While revenue from in-store purchases continues to trump revenue from digital downloads, according to NPD Group’s “PC Games Digital Downloads: Analyst Report,” during the first six months of 2010, more PC full-game digital downloads were purchased than physical units.
The first half of 2010 is the first time period in which sales via digital download made up the majority of total PC game unit sales-11.2 million digital downloads compared with 8.2 million physical units purchased at retail. However, games sold at physical retailers continue to maintain a greater share of dollar revenue at 57 percent, versus 43 percent from digitally downloaded games.
NPD said this is attributed to a higher average selling price at retail. Combined sales of digital and physical PC games for the first half of this year were down 21 percent, and unit sales were down 14 percent compared with the same time period last year.
“One major finding from this latest report is that the ‘big got bigger’ in the first half of 2010, with both Steam and Bigfish capturing a bigger share of full-game PC games digital download sales than they did last year,” said Anita Frazier, an industry analyst at The NPD Group. “The overall decline of PC games when combining sales via both digital downloads and physical retail sales is impacted by the expansion of social network gaming as well as the continued expansion of free game options.”
The report segments the PC full-game digital download landscape into two Web-based “retailer” segments (offers games for download and with no physical storefront): casual digital retailers, which often focus on smaller, easily accessible games that typically utilize try-and-buy or advertising revenue models; and frontline digital retailers, which often focus on titles that are also offered in retail stores as physical purchases.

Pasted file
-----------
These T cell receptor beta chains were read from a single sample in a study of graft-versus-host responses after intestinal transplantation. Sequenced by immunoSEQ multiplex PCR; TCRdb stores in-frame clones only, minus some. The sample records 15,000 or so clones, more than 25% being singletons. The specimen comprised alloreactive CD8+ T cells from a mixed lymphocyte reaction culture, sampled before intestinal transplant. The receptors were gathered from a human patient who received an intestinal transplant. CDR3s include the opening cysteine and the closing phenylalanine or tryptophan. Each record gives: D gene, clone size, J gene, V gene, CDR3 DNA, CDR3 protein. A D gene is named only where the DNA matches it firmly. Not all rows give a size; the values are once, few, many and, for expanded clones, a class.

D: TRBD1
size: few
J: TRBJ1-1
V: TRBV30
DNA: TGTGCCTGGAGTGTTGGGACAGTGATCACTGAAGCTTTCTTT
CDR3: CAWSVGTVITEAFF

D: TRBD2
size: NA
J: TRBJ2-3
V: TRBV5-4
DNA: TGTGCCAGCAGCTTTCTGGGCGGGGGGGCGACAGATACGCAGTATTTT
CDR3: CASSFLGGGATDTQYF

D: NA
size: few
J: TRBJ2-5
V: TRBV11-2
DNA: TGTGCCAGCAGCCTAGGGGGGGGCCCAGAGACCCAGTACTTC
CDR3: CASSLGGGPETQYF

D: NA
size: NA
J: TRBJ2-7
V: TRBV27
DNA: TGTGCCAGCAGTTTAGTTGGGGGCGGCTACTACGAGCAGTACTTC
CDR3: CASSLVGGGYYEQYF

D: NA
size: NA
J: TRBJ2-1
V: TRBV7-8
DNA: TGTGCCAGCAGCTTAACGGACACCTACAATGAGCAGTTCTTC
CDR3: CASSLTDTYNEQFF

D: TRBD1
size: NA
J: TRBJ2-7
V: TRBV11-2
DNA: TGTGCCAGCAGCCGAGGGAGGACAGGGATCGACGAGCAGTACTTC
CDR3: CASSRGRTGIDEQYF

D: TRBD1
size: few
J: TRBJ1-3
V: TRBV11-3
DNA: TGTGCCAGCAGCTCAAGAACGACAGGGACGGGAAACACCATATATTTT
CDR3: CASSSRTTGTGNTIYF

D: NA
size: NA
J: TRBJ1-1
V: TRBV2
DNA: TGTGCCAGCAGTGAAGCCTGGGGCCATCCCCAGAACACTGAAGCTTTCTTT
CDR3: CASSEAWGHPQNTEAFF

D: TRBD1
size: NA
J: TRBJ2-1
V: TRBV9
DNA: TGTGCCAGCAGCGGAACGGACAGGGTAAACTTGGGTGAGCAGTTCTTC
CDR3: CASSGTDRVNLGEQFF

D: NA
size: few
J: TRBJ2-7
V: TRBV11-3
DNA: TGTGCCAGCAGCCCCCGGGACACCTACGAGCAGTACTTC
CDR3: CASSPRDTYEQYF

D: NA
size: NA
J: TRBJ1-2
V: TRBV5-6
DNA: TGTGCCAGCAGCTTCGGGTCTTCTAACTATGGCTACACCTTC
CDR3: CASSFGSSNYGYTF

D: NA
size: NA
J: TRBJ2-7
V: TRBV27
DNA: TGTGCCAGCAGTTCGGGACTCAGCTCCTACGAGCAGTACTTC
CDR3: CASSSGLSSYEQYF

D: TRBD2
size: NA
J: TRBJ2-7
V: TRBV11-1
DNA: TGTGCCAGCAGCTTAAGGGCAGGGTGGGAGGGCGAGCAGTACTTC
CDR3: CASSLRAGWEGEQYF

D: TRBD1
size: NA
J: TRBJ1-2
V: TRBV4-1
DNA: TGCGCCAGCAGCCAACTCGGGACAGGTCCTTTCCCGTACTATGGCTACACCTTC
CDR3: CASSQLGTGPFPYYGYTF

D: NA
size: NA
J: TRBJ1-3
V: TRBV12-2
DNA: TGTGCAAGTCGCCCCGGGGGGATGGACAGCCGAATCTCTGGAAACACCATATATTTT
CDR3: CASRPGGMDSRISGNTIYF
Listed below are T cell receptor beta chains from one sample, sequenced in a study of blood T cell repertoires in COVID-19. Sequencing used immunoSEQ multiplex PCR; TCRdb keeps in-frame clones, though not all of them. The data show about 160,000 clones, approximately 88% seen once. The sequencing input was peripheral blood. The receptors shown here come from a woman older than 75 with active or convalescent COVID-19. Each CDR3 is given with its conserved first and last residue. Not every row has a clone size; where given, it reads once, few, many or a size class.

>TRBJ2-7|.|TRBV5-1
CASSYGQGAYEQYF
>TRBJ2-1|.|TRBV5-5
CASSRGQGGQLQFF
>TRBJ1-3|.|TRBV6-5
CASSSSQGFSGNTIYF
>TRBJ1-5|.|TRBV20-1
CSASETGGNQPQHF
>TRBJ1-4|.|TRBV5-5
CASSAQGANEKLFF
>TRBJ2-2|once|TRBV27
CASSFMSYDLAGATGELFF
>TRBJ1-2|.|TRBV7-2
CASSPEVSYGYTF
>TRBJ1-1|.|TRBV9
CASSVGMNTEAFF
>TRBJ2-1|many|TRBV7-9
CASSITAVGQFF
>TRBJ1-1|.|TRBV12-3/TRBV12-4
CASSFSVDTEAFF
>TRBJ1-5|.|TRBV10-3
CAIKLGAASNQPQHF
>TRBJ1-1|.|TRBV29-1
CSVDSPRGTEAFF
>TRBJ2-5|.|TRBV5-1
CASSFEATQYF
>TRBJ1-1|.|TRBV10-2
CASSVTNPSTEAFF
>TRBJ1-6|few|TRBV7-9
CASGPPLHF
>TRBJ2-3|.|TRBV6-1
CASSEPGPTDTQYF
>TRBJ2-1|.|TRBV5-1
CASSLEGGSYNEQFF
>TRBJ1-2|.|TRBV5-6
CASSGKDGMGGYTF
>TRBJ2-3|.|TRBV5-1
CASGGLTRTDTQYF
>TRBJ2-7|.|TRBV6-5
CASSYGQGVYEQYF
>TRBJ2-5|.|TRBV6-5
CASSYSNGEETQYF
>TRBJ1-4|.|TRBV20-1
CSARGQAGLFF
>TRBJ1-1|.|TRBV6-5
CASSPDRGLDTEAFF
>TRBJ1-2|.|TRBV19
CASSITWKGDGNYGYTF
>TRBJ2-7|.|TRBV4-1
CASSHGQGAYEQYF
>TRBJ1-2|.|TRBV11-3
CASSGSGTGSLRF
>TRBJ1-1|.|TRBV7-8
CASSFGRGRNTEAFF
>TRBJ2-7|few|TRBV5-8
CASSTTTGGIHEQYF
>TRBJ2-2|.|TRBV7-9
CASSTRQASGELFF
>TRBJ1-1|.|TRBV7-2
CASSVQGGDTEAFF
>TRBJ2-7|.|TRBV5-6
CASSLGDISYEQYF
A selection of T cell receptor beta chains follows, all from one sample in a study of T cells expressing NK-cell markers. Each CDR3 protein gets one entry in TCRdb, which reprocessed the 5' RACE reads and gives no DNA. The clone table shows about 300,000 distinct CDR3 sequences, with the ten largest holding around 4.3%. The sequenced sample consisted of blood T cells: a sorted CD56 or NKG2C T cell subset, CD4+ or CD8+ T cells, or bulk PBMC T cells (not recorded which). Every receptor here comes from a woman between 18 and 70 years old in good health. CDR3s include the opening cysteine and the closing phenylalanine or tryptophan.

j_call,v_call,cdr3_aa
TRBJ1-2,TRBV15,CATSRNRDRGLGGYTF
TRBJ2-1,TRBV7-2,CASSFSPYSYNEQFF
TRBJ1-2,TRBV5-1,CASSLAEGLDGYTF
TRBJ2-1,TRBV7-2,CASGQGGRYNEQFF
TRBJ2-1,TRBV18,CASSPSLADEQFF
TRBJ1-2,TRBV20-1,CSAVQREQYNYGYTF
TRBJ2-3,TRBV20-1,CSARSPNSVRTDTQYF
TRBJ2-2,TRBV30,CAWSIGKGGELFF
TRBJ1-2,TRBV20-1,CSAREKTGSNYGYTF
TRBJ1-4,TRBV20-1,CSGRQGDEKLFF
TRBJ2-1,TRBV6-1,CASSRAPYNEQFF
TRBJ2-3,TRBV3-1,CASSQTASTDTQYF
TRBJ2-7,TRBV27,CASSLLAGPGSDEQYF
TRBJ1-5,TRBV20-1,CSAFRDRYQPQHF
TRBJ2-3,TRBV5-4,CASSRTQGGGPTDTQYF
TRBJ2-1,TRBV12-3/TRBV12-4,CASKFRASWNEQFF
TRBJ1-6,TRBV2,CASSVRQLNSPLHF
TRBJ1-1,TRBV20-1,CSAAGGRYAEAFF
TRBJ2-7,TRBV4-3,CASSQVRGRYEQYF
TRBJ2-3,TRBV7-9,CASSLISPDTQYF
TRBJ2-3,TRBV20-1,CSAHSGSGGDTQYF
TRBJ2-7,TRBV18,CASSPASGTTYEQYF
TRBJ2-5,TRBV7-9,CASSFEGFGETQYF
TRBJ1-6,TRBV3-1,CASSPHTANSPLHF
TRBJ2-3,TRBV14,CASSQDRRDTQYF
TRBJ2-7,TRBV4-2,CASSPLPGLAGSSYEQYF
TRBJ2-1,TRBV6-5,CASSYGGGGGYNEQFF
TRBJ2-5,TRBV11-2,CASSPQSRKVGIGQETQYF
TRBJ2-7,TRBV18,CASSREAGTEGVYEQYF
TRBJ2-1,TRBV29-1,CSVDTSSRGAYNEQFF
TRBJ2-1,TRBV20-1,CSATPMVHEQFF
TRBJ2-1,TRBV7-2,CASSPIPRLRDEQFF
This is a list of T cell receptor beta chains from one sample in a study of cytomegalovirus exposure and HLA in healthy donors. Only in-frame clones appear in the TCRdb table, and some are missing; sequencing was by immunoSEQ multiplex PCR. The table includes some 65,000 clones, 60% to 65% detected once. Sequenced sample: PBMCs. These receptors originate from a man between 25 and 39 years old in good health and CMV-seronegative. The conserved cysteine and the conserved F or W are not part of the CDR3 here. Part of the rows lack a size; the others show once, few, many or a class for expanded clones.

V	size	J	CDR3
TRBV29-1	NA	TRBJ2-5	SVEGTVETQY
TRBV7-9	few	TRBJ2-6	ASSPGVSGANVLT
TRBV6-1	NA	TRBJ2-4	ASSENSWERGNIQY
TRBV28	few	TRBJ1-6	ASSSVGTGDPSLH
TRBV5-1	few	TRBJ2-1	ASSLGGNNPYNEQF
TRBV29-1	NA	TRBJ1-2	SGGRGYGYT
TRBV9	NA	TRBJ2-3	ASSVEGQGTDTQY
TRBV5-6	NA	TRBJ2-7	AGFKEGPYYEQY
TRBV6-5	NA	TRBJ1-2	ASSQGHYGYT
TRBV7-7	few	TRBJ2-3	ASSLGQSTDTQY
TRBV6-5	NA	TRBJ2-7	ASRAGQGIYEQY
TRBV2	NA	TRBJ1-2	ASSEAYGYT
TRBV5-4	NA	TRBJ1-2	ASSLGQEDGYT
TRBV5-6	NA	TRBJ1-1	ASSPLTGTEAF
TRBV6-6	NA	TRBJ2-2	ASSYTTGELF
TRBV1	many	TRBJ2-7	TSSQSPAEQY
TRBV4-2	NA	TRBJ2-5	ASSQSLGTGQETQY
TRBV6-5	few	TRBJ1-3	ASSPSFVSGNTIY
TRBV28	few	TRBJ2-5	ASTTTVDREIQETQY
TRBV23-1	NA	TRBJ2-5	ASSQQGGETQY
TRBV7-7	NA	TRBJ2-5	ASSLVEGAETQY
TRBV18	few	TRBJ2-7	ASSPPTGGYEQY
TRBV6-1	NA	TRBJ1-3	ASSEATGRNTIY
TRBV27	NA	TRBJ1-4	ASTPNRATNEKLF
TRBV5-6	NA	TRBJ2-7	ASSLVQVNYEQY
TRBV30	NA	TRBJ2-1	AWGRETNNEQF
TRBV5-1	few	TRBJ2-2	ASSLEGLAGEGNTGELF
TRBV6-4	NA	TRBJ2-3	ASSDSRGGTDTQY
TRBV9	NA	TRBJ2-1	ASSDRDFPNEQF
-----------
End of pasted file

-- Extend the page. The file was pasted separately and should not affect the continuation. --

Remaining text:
The top five frontline digital retailers from January to June 2010 (based on unit percent share) were Steamgames.com, Direct2drive.com, EA.com, Worldofwarcraft.com and Blizzard.com. Bigfishgames.com led the casual digital retail market for the same time period, followed by Gamehouse.com, iWin.com, Pogo.com and Wildtangent.com.
Information contained in the report sources from two of NPD Group’s ongoing consumer services covering the games industry: the Games Acquisition Monitor, a quarterly tracker that measures both digital and physical forms of games acquisition activity, volume, awareness, and usage of retailers and services; and its weekly video games consumer survey. Each week, more than 180,000 individuals are selected from the NPD online consumer panel to participate in one of four weekly studies.
Respondents to the survey report whether in the past week they purchased a PC game on a disc or downloaded the game from a Website directly to their computers. The company noted only digital purchases of games from the above Websites are tracked in the report. Shipped boxed products from these sites are not covered, though the company said information about these could be obtained through its PC Retail Tracking service.